Pupils of Sciennes Primary School have embraced the spirit of Sochi 2014 after being given a curling masterclass by Edinburgh Paralympian Tom Killin.
While the Winter Olympics has officially opened in Sochi, Tom is part of a five-strong all-Scottish squad that will travel to the Russian city later this month to prepare for the Paralympics, which begins on March 7. He met Sciennes pupils (left to right) Angus Crawford, Akalan Ganeshram, Christian Robertson, Eben Millar, and Mhairi Morrison.
Tom and British Curling coach Graham Young were on ice to guide pupils through the basics of curling, which is a major feature of the Winter Olympics and Paralympics and a sport from which Team GB hopes to gain some medals in Sochi.
Tom, 63, is a three-time Paralympic silver-medallist, having twice finished runner-up as a fencer at the 1980 Games in Arnhem, Netherlands, and coming second on his Games debut as a curler in Turin in 2006. He has also represented Scotland at wheelchair table tennis, winning a World Championship silver medal, and wheelchair basketball.
He said: “I really enjoyed meeting the local school children today and showing them the basics of curling on the ice. Curling is a sport which is fairly easy to pick up and they all did really well so I hope they come back and curl again.”
Tom, who happily showed off his array of medals to the excited group of children, is looking forward to competing at Sochi 2014 and hopes that watching Team GB compete will inspire more people to take up the sport. He said: “Sochi will mark the third time I have competed in the Paralympics but I’m looking forward to it as much as I did the other two. I think there’s going be more television coverage of The Games this year, which is fantastic, and I really hope this encourages more people to go along to their local rink to try their hand at curling.
“Taster sessions are being run by qualified coaches from The Royal Caledonian Curling Club at Murrayfield in February and March and I’d encourage people to go along. Some people take a few steps on it and immediately decide it’s not for them, but others instantly take to it.”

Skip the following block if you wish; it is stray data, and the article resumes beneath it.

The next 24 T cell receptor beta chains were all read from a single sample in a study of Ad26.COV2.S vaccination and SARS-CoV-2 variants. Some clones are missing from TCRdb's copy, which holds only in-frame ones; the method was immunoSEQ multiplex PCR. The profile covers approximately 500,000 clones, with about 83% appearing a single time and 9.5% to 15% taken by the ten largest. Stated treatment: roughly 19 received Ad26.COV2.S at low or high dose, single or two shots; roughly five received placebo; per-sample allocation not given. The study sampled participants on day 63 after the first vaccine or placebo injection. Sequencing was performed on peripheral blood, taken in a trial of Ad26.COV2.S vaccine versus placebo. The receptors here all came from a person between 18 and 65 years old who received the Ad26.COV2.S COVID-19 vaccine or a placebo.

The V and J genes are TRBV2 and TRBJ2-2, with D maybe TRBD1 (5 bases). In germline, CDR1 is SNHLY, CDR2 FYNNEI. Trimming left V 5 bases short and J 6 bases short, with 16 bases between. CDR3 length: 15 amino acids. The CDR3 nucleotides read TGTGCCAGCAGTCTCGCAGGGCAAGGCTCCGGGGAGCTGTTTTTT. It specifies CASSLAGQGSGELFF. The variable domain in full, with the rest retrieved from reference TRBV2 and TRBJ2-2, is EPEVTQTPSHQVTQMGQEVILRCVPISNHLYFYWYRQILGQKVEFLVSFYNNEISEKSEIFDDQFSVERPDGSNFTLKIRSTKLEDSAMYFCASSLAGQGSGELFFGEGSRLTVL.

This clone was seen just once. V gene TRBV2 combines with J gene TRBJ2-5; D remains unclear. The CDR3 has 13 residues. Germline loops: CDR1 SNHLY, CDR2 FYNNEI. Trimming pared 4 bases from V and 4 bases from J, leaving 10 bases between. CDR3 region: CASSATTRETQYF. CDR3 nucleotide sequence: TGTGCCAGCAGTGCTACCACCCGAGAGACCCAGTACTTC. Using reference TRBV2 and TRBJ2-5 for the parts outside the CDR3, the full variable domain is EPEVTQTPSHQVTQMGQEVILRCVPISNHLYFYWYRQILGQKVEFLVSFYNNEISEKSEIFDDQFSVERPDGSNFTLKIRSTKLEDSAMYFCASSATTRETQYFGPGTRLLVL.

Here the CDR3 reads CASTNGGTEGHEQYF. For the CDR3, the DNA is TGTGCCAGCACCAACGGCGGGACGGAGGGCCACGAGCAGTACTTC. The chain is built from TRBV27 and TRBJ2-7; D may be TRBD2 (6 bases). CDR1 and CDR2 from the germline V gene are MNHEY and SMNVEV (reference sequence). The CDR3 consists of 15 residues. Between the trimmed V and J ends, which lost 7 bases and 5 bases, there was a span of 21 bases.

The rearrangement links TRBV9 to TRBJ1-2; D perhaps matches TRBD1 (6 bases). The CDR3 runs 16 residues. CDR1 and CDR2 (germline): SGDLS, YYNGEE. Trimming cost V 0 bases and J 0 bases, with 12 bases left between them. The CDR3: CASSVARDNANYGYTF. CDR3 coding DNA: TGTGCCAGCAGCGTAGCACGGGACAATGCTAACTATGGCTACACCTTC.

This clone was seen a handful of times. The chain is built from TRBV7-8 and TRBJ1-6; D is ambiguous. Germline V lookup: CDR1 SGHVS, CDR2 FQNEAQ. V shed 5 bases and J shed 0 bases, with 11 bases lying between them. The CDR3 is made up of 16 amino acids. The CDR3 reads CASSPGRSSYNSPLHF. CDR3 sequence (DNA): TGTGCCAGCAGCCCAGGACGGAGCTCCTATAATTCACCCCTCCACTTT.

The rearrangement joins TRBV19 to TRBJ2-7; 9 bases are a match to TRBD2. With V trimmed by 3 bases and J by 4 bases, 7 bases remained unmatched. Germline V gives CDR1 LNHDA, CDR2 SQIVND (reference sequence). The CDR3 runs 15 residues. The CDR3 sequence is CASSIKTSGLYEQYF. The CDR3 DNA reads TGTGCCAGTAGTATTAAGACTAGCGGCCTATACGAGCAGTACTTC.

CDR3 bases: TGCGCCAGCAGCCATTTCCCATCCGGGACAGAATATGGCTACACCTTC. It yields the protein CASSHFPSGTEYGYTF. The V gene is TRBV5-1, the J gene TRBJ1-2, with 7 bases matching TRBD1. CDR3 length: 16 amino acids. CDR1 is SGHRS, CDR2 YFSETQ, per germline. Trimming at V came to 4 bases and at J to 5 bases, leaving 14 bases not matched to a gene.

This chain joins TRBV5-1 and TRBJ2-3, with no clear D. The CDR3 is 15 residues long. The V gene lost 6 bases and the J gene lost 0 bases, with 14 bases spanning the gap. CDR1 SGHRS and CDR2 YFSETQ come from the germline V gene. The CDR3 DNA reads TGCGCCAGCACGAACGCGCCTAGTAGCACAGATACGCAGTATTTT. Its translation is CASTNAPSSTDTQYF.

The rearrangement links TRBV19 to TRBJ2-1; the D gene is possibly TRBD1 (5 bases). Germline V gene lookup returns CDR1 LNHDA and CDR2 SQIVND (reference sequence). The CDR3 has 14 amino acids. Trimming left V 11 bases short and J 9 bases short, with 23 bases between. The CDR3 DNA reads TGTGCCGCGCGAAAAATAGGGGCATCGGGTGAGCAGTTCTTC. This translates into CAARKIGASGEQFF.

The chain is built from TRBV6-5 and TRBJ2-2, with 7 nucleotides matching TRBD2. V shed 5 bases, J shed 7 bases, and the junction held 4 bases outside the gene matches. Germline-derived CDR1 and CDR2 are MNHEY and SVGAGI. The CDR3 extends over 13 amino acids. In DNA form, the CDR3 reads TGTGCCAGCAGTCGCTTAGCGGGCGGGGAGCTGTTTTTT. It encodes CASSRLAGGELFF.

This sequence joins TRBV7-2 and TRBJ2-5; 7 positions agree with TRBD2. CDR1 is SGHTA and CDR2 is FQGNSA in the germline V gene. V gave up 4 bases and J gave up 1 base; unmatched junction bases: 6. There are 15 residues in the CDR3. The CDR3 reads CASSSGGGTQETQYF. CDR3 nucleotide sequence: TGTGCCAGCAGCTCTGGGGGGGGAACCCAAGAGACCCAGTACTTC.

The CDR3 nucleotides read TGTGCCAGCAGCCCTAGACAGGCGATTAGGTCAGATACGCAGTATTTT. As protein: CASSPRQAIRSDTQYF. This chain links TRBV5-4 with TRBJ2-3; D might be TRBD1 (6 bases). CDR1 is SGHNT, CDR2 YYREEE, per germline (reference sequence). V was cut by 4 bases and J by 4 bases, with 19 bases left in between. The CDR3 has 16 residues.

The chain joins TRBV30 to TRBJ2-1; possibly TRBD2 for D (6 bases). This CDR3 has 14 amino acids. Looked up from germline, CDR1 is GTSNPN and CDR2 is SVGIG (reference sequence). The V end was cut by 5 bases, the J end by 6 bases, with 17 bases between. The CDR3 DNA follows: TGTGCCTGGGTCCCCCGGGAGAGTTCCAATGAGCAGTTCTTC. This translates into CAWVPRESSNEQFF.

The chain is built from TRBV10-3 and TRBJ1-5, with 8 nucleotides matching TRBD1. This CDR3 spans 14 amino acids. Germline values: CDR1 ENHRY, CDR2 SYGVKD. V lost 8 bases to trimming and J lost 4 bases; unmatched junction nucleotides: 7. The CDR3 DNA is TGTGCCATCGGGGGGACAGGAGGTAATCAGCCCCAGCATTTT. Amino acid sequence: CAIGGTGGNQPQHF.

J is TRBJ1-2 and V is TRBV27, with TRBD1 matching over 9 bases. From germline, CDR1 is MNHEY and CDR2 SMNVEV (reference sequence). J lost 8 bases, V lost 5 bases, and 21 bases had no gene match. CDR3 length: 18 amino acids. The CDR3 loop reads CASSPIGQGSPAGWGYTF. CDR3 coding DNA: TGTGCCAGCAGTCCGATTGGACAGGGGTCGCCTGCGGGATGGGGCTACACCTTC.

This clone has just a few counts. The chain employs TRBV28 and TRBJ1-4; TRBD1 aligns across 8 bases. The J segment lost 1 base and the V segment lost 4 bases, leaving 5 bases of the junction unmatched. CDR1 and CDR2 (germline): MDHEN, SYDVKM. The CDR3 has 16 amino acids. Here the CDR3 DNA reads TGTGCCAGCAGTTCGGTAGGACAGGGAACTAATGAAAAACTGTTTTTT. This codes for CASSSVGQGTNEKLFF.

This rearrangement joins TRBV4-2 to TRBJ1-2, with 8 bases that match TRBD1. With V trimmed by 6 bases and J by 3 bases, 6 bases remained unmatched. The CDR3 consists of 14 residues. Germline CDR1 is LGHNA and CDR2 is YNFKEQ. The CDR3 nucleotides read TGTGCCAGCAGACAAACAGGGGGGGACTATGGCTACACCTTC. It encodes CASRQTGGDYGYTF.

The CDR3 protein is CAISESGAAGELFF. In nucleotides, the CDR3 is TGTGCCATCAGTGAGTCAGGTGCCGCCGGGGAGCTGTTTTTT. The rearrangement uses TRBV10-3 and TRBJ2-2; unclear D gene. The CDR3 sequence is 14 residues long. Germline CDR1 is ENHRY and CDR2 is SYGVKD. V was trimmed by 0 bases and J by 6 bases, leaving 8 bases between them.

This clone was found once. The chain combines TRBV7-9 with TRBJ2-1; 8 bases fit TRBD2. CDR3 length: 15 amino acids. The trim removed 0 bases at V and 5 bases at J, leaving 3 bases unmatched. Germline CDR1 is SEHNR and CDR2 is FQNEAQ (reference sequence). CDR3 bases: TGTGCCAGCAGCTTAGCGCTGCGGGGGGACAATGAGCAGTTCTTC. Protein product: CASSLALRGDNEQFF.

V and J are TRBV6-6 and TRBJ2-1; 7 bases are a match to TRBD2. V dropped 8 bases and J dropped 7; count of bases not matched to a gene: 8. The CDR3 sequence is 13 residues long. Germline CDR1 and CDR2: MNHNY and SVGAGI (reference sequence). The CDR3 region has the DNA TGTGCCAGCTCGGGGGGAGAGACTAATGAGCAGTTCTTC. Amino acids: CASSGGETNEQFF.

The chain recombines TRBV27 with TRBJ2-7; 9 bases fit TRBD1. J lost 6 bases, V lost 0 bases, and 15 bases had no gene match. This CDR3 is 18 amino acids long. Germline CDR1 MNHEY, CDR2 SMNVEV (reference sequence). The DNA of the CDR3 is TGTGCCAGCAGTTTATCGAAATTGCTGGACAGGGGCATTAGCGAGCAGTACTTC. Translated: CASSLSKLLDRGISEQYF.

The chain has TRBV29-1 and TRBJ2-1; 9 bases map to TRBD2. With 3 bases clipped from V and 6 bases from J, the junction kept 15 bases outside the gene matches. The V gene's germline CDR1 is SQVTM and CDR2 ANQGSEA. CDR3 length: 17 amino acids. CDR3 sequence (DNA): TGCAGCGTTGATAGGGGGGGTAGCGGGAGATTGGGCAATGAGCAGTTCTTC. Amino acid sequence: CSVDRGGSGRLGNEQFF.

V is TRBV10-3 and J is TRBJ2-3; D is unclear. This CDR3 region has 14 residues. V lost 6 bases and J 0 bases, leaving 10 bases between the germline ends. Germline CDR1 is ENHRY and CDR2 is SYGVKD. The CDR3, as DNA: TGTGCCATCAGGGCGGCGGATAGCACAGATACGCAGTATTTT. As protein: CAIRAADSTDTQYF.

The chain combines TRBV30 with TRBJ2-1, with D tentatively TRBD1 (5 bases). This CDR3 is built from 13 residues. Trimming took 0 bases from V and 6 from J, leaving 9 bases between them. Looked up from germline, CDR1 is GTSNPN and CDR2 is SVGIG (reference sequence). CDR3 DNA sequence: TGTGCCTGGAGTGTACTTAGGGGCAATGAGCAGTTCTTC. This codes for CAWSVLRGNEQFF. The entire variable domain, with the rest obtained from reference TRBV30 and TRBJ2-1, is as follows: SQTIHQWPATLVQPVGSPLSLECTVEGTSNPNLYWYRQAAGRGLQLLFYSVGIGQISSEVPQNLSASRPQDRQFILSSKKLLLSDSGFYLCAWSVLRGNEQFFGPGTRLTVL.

Primary six pupil Christian Robertson said: “Tom was a very good teacher, and I was impressed by how many sports he does. I found curling fun, because I’ve never done a sport like that before. I thought you just had to slide the stone on the ground, but it’s much harder than that. I would definitely do it again and would like to take my dad.
“I’ll watch as much curling as I can during the Winter Olympics.”
Mhairi Morrison, another primary six pupil, said: “I found curling quite tricky, but it was really fun. I would like to play it again with my friends or sister.
“Tom was really cool, nice, and fun, and he let us hold his silver Olympic medal.”
Eben Millar, a budding figure skater and classmate of Mhairi and Christian, said: “Curling was really good, but it was hard to push the stone around. I had fun and would try it again. Tom was very impressive, because he’s won so many medals over the years. This is his last Paralympics, and curling’s not his only sport so he’s a huge inspiration.”
• For advice on how to try curling, and for more information on local clubs and classes and nearby events, visit www.trycurling.com